PCV blogs can be a unique way to peer into daily life as an ex-patriot in a foreign land (be sure to look into older archived posts, not just the most recent). Here's a list of some favorite blogs by PCVs around Kazakhstan.

Coming of Age - Ust-Kamengorsk/Oskmen (E KZ)
Ryan Giordano in Kokshetau ( North KZ)
Stuck on the 45th Parallel - Pavlodar (NE KZ)
No longer in KZ
The Durrrty South of Siberia - Petropovlovst (N KZ)
You May Say That I'm a Dreamer . . . - Almaty (SE KZ)
Stanmenistan - Uralsk/Oral (Northwest KZ) No longer in KZ

Monday, May 01, 2006

Rebirth of a Dying Sea

<- Aral Sea(s) as seen from space in 1985

With the ever worsening smog in Almaty, the nuclear contamination around Semey and pollution and overfishing in the Caspian Sea, good news on the Central Asian environmental front is a welcome change. In early April, both the New York Times and the Washington Post reported that a World Bank-funded project to restore waters to the Aral Sea, long considered possibly the biggest environmental disaster of all time, is not only successful, but ahead of schedule.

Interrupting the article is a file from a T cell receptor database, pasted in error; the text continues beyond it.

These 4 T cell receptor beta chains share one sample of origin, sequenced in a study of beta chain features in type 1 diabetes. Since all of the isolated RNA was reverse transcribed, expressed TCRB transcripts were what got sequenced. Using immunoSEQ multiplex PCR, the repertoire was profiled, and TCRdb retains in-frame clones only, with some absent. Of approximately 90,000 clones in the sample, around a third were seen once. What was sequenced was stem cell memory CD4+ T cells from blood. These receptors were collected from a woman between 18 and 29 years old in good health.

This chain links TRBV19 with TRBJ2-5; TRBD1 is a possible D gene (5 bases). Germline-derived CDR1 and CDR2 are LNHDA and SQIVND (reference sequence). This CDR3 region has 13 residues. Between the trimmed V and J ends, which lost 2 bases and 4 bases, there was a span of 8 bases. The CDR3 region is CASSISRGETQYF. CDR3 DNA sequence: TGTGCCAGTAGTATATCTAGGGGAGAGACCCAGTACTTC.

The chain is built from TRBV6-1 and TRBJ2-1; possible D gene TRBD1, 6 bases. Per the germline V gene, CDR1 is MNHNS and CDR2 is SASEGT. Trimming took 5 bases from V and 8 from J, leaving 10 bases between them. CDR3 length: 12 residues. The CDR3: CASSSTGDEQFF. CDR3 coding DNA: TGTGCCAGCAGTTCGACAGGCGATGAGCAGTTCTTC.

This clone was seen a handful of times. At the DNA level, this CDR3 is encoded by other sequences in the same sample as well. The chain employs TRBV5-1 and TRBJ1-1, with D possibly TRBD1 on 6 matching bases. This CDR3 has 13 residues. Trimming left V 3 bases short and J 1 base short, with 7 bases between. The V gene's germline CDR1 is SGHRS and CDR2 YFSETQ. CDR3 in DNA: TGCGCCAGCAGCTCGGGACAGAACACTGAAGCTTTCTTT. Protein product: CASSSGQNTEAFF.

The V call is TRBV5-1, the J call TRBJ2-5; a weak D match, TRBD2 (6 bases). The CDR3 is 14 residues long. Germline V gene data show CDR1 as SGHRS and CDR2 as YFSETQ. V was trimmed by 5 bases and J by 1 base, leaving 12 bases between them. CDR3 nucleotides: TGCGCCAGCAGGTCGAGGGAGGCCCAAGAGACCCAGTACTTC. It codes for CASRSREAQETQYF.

The Aral Sea, shared by Uzbekistan and Kazakhstan, was once the 4th largest inland body of water in the world. It supported a vibrant fishing industry, and the wetlands formed by the deltas of the Amu Darya and Syr Darya rivers teemed with animal and plant life. The Syr Darya begins from Himalayan glaciers in Kyrgistan and Tajikistan, and flows northward from the mountains through southern Kazakhstan, passing Kyzlorda and Baikonur Cosmodrome before emptying into the northern Aral. The Amu Darya flows from Afghanistan through Turkmenistan to Uzbekistan and the southern end of the Aral.